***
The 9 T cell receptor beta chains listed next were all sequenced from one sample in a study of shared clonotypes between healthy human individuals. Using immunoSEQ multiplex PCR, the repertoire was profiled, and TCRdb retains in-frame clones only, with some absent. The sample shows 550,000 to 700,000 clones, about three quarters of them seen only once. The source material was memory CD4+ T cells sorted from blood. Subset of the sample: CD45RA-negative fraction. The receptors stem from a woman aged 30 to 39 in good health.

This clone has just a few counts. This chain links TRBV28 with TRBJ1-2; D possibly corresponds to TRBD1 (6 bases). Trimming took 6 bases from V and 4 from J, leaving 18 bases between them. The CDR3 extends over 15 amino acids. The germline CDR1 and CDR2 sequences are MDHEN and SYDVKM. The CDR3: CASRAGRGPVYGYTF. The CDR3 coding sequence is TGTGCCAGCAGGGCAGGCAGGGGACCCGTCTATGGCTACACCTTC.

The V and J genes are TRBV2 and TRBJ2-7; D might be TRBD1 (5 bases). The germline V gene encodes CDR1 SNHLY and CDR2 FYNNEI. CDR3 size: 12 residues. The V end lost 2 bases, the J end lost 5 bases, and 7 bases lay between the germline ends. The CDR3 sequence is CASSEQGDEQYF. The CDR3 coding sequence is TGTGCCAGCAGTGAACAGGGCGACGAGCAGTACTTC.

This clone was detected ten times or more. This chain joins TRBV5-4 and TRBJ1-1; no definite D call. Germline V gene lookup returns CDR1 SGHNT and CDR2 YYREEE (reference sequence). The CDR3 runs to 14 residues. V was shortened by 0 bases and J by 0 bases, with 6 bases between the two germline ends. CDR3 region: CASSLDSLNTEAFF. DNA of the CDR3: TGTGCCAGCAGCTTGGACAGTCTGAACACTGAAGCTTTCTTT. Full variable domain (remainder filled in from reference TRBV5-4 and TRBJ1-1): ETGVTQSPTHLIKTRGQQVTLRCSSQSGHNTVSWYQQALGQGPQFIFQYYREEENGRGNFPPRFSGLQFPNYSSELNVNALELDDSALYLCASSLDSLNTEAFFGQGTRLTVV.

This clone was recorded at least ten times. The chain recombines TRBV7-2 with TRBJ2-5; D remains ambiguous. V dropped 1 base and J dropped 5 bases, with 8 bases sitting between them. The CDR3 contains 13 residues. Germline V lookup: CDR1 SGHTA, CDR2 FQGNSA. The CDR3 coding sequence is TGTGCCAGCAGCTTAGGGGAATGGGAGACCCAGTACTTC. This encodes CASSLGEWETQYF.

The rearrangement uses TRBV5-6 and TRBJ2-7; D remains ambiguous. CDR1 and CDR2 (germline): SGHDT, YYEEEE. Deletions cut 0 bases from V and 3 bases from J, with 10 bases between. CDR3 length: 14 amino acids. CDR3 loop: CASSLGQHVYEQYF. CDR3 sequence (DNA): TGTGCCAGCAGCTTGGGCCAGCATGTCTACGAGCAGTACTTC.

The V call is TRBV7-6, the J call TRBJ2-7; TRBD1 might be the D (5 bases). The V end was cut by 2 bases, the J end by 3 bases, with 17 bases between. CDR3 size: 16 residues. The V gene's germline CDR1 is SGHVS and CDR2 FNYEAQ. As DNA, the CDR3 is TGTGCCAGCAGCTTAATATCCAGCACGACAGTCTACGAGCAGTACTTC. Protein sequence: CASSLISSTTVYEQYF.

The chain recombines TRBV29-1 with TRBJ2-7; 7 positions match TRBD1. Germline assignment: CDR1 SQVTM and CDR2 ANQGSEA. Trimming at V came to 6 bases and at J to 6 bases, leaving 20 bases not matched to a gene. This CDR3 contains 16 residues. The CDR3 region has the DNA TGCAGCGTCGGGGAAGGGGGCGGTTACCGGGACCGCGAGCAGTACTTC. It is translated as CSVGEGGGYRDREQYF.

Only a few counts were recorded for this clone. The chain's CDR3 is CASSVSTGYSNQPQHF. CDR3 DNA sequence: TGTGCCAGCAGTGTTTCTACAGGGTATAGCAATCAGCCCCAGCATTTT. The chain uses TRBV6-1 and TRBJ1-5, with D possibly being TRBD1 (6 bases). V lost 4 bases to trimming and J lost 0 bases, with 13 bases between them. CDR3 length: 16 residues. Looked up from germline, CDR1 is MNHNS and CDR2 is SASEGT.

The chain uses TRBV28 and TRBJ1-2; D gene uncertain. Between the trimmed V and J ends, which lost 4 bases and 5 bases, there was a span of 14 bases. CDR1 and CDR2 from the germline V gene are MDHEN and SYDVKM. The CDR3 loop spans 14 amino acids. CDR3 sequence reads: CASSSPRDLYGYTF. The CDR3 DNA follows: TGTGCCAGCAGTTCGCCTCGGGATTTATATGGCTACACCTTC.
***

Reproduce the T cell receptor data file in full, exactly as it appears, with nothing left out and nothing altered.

The 9 T cell receptor beta chains listed next were all sequenced from one sample in a study of shared clonotypes between healthy human individuals. Using immunoSEQ multiplex PCR, the repertoire was profiled, and TCRdb retains in-frame clones only, with some absent. The sample shows 550,000 to 700,000 clones, about three quarters of them seen only once. The source material was memory CD4+ T cells sorted from blood. Subset of the sample: CD45RA-negative fraction. The receptors stem from a woman aged 30 to 39 in good health.

This clone has just a few counts. This chain links TRBV28 with TRBJ1-2; D possibly corresponds to TRBD1 (6 bases). Trimming took 6 bases from V and 4 from J, leaving 18 bases between them. The CDR3 extends over 15 amino acids. The germline CDR1 and CDR2 sequences are MDHEN and SYDVKM. The CDR3: CASRAGRGPVYGYTF. The CDR3 coding sequence is TGTGCCAGCAGGGCAGGCAGGGGACCCGTCTATGGCTACACCTTC.

The V and J genes are TRBV2 and TRBJ2-7; D might be TRBD1 (5 bases). The germline V gene encodes CDR1 SNHLY and CDR2 FYNNEI. CDR3 size: 12 residues. The V end lost 2 bases, the J end lost 5 bases, and 7 bases lay between the germline ends. The CDR3 sequence is CASSEQGDEQYF. The CDR3 coding sequence is TGTGCCAGCAGTGAACAGGGCGACGAGCAGTACTTC.

This clone was detected ten times or more. This chain joins TRBV5-4 and TRBJ1-1; no definite D call. Germline V gene lookup returns CDR1 SGHNT and CDR2 YYREEE (reference sequence). The CDR3 runs to 14 residues. V was shortened by 0 bases and J by 0 bases, with 6 bases between the two germline ends. CDR3 region: CASSLDSLNTEAFF. DNA of the CDR3: TGTGCCAGCAGCTTGGACAGTCTGAACACTGAAGCTTTCTTT. Full variable domain (remainder filled in from reference TRBV5-4 and TRBJ1-1): ETGVTQSPTHLIKTRGQQVTLRCSSQSGHNTVSWYQQALGQGPQFIFQYYREEENGRGNFPPRFSGLQFPNYSSELNVNALELDDSALYLCASSLDSLNTEAFFGQGTRLTVV.

This clone was recorded at least ten times. The chain recombines TRBV7-2 with TRBJ2-5; D remains ambiguous. V dropped 1 base and J dropped 5 bases, with 8 bases sitting between them. The CDR3 contains 13 residues. Germline V lookup: CDR1 SGHTA, CDR2 FQGNSA. The CDR3 coding sequence is TGTGCCAGCAGCTTAGGGGAATGGGAGACCCAGTACTTC. This encodes CASSLGEWETQYF.

The rearrangement uses TRBV5-6 and TRBJ2-7; D remains ambiguous. CDR1 and CDR2 (germline): SGHDT, YYEEEE. Deletions cut 0 bases from V and 3 bases from J, with 10 bases between. CDR3 length: 14 amino acids. CDR3 loop: CASSLGQHVYEQYF. CDR3 sequence (DNA): TGTGCCAGCAGCTTGGGCCAGCATGTCTACGAGCAGTACTTC.

The V call is TRBV7-6, the J call TRBJ2-7; TRBD1 might be the D (5 bases). The V end was cut by 2 bases, the J end by 3 bases, with 17 bases between. CDR3 size: 16 residues. The V gene's germline CDR1 is SGHVS and CDR2 FNYEAQ. As DNA, the CDR3 is TGTGCCAGCAGCTTAATATCCAGCACGACAGTCTACGAGCAGTACTTC. Protein sequence: CASSLISSTTVYEQYF.

The chain recombines TRBV29-1 with TRBJ2-7; 7 positions match TRBD1. Germline assignment: CDR1 SQVTM and CDR2 ANQGSEA. Trimming at V came to 6 bases and at J to 6 bases, leaving 20 bases not matched to a gene. This CDR3 contains 16 residues. The CDR3 region has the DNA TGCAGCGTCGGGGAAGGGGGCGGTTACCGGGACCGCGAGCAGTACTTC. It is translated as CSVGEGGGYRDREQYF.

Only a few counts were recorded for this clone. The chain's CDR3 is CASSVSTGYSNQPQHF. CDR3 DNA sequence: TGTGCCAGCAGTGTTTCTACAGGGTATAGCAATCAGCCCCAGCATTTT. The chain uses TRBV6-1 and TRBJ1-5, with D possibly being TRBD1 (6 bases). V lost 4 bases to trimming and J lost 0 bases, with 13 bases between them. CDR3 length: 16 residues. Looked up from germline, CDR1 is MNHNS and CDR2 is SASEGT.

The chain uses TRBV28 and TRBJ1-2; D gene uncertain. Between the trimmed V and J ends, which lost 4 bases and 5 bases, there was a span of 14 bases. CDR1 and CDR2 from the germline V gene are MDHEN and SYDVKM. The CDR3 loop spans 14 amino acids. CDR3 sequence reads: CASSSPRDLYGYTF. The CDR3 DNA follows: TGTGCCAGCAGTTCGCCTCGGGATTTATATGGCTACACCTTC.